Obama, Cheney, Romney, and Rove

Since Im too busy to write today, I offer again the clear headed thinking of the wise women at

hillaryis44.com

and to the angry boys at this website....youre right - these gals live in their Mom's basement too!

Someday, there will heroic songs written about these women and statues put up in public squares for their brave and important work in telling the real truth, against the wishes and slanders of the haters and the media horde, and helping in their own devastating and funny way, to save our nation from disaster..

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Obama, Cheney, Romney, and Rove

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Maybe we misjudged the quality of Tim Russert's questions.

At the time of the Halloween debate, we appropriately criticized Russert for leading the assault on Hillary, with wedge issue questions, while asking Obama little of substance.

Russert questioned Obama as to his choice of Halloween costume. We mocked Russert's question. Now as we recall that Obama answered he would wear a Mitt Romney mask, perhaps we were wrong. It turns out Obama decided to adopt Romney not just as a mask but as a role model too.

Recently the Obama campaign was in full drama mode over a Ripublican Bob Novak column. Mitt Romney too was in full drama mode. There were similarities to both dramas:

   Former Bay State Gov. Mitt Romney's presidential campaign furiously denied rumors yesterday that his own supporters were involved in calls placed to voters in Iowa and New Hampshire that spread anti-Romney smears under the guise of conducting a poll.

   Political strategists and bloggers slung accusations at Romney's camp yesterday after a scathing article appeared in the National Review titled "Did Mitt Romney Push Poll Himself?" which identified several Romney supporters at Western Wats, a Utah-based firm believed to have made the calls. The practice of using phony polls to plant a negative message is commonly known as push-polling. [snip]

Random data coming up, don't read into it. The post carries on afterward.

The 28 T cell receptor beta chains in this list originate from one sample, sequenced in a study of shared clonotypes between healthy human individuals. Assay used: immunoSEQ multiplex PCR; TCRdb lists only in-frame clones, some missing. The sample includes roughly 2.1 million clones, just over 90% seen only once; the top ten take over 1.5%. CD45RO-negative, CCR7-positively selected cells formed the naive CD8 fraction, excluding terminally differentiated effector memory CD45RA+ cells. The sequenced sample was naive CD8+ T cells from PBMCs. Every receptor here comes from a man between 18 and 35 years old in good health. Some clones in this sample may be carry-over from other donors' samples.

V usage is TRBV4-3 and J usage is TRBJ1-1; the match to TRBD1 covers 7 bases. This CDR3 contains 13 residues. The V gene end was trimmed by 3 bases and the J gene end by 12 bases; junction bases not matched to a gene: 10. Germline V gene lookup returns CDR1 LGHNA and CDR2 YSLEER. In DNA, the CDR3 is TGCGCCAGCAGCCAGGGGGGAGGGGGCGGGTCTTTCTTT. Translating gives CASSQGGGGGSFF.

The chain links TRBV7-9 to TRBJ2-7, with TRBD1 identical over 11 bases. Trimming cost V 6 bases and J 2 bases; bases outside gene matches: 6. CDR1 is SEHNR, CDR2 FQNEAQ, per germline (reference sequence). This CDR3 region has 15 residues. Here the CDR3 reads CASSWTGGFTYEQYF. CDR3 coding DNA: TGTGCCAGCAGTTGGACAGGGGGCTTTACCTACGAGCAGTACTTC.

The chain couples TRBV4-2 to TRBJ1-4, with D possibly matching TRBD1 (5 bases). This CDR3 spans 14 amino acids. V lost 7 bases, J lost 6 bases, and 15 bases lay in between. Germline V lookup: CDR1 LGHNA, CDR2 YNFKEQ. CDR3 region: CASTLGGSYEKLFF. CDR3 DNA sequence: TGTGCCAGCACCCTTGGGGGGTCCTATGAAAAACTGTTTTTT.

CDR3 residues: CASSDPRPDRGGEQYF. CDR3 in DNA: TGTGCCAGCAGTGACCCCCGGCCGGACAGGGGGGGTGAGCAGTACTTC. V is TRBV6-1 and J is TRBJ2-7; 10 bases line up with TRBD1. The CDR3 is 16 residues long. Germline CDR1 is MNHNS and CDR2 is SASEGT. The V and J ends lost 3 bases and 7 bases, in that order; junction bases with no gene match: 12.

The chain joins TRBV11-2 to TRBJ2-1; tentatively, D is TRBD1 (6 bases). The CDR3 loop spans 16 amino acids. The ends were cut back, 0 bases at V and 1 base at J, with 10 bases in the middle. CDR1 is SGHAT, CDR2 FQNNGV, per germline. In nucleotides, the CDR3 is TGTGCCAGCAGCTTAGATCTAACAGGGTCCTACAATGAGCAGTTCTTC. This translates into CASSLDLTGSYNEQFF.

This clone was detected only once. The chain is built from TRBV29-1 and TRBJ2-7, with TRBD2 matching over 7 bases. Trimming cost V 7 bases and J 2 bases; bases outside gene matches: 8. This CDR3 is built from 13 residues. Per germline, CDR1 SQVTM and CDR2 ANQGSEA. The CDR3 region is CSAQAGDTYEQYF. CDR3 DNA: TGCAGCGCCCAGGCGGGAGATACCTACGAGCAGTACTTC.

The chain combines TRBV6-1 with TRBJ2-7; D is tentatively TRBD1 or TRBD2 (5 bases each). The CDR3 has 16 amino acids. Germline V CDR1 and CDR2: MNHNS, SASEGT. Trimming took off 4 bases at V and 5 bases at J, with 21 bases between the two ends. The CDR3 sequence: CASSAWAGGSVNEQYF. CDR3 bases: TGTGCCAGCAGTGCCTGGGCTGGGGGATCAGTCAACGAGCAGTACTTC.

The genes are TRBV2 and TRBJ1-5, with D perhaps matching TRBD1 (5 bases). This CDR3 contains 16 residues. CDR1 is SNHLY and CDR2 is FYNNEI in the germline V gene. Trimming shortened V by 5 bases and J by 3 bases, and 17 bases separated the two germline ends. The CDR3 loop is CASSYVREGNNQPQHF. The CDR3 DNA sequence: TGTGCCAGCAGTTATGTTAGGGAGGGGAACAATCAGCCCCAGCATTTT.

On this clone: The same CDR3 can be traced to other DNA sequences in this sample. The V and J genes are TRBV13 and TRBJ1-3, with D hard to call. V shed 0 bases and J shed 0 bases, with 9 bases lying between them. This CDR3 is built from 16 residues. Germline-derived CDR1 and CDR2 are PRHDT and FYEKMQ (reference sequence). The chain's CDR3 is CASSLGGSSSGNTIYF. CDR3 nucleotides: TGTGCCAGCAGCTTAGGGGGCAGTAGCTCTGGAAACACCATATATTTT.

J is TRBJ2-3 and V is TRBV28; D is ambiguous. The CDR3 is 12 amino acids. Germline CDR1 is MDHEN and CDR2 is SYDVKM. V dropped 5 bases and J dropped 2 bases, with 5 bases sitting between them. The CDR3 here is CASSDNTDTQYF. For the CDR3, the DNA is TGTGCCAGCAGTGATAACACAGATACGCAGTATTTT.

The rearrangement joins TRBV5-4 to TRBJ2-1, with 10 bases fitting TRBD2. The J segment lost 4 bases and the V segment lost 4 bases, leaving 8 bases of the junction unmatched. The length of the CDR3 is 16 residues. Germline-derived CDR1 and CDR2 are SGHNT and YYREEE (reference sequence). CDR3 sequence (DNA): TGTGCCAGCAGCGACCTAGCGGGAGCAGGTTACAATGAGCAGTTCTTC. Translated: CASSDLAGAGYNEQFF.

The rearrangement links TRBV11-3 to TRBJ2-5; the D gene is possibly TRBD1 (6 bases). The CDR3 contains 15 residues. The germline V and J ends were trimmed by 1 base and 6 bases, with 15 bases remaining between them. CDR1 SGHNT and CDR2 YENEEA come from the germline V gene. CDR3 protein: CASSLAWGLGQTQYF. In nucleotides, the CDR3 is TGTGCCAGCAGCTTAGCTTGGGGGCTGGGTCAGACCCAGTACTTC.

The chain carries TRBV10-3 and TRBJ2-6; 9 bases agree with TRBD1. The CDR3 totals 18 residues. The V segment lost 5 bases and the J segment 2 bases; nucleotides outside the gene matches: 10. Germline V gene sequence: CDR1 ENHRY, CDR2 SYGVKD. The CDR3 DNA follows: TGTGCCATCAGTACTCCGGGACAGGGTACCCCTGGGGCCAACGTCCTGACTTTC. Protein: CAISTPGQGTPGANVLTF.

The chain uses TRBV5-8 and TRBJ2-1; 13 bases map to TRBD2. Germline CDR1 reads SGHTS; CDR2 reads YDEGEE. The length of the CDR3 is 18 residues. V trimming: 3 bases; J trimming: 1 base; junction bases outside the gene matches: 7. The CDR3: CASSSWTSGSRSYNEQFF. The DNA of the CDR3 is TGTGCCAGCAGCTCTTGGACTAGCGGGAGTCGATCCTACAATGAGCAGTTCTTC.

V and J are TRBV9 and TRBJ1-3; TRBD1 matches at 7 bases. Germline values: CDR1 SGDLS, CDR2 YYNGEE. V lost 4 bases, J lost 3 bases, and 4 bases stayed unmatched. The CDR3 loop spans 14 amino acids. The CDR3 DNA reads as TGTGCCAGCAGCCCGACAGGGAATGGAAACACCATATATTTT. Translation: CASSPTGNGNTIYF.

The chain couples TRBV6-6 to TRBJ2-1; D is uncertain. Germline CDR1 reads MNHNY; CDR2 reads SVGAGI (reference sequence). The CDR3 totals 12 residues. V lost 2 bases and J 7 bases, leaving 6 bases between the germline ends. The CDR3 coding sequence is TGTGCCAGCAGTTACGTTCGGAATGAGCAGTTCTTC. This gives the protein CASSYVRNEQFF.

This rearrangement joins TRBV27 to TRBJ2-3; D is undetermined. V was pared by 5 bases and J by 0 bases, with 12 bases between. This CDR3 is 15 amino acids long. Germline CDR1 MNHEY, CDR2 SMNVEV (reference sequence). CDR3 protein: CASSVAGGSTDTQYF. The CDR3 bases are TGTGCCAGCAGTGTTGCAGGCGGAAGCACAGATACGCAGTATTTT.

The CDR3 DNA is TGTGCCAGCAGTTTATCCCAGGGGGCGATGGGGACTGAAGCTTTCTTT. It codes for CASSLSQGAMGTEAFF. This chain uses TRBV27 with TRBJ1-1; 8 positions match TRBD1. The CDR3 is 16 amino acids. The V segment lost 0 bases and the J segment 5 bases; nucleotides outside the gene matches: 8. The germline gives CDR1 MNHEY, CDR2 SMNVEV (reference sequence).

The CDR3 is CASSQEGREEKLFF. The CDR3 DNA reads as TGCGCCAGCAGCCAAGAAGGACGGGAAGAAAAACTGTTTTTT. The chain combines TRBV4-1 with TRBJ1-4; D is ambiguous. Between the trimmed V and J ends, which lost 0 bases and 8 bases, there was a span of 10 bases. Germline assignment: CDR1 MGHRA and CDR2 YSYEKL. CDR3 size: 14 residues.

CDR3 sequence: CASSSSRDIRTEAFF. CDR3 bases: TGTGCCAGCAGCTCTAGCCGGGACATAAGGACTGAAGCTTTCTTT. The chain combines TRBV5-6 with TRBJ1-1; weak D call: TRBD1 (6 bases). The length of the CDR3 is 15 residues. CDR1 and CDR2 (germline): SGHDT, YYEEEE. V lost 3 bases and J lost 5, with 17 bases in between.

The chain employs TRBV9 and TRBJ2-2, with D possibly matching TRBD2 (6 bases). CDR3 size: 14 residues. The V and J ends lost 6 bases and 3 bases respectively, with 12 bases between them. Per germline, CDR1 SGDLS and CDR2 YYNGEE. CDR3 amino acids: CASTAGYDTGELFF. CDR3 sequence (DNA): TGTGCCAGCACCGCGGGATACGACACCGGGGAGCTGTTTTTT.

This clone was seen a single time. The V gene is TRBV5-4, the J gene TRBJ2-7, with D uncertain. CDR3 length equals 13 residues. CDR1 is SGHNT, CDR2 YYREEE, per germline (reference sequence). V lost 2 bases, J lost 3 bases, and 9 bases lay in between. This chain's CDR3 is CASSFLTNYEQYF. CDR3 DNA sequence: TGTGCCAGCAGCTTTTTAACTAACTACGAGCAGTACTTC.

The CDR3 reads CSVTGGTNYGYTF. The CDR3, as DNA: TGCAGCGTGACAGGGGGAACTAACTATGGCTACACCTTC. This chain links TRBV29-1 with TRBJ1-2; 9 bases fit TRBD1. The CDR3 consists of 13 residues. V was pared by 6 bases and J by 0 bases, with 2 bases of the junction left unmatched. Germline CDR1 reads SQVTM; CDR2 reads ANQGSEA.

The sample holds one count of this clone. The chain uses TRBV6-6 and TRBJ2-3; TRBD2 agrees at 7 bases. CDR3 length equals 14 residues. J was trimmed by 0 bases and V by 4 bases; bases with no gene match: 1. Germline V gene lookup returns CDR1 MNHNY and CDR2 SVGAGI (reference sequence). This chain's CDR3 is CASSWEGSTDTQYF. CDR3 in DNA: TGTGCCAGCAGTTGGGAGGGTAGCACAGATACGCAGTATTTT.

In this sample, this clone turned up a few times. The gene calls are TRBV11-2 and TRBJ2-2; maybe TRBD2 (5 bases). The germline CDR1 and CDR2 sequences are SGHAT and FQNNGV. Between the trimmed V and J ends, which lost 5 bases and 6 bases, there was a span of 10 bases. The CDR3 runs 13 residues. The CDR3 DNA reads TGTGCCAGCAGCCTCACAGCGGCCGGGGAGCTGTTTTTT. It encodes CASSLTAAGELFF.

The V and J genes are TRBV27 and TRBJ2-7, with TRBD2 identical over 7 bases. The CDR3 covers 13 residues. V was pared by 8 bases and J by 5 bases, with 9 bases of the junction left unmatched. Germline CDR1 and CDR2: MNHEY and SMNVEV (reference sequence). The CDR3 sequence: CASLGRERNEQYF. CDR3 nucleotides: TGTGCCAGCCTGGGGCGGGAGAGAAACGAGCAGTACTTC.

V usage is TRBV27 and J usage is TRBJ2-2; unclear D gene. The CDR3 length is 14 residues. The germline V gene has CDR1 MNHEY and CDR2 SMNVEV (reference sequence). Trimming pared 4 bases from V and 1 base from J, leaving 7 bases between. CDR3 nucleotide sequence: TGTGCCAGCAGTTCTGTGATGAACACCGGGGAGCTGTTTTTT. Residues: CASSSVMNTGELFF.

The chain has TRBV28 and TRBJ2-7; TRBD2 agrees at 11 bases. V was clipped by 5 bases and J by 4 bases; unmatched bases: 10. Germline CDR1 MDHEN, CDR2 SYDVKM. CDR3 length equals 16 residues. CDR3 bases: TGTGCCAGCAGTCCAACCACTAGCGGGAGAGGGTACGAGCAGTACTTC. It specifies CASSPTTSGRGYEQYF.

Among the questions asked during the 20-minute calls placed last week were whether the person polled knew Romney received Vietnam-era military deferments while serving in the Mormon missionary in France, that none of his sons served in the military and that the Mormon religion didn't accept blacks as bishops until the 1970s. [snip]

   The National Review article cited sources who speculated Romney's camp put the hit out on itself "because his campaign wanted polling data regarding the negative perception of his Mormon faith for internal use." But others speculated a motivation to pre-empt attacks on Romney's faith.

As the Romney push polling story developed, it turned out the few people who received the alleged phone calls were Romney employees.

   Deepening the mystery surrounding the anti-Mormon polling calls, the Romney campaign is confirming that it referred reporters to two recipients of the calls without disclosing that the two were also on the Romney campaign payroll, TPM Election Central has learned.

   In response to questions from TPM Election Central, Romney spokesman Kevin Madden confirmed that the campaign had failed to disclose this info to reporters. Madden suggested that the campaign had identified them as "supporters," which is a far cry from being directly paid by the campaign, as the two call recipients were.

   The revelation could add grist to the theory -- now spreading on conservative blogs and even getting coverage by news organizations -- that the Romney campaign itself is behind the calls. Some have speculated that the calls -- which attack Romney and refer to his Mormon faith while saying positive things about McCain -- are an effort by the campaign to test negative messages about itself while getting McCain blamed for the calls.

   The new revelation could give more ammo to those who question whether the firm making the calls -- which is already reported to have on staff several people who have donated to the Romney campaign -- knowingly called Romney supporters because they could be counted on to tell the press about the calls and to suggest to reporters that Romney rival John McCain was behind them.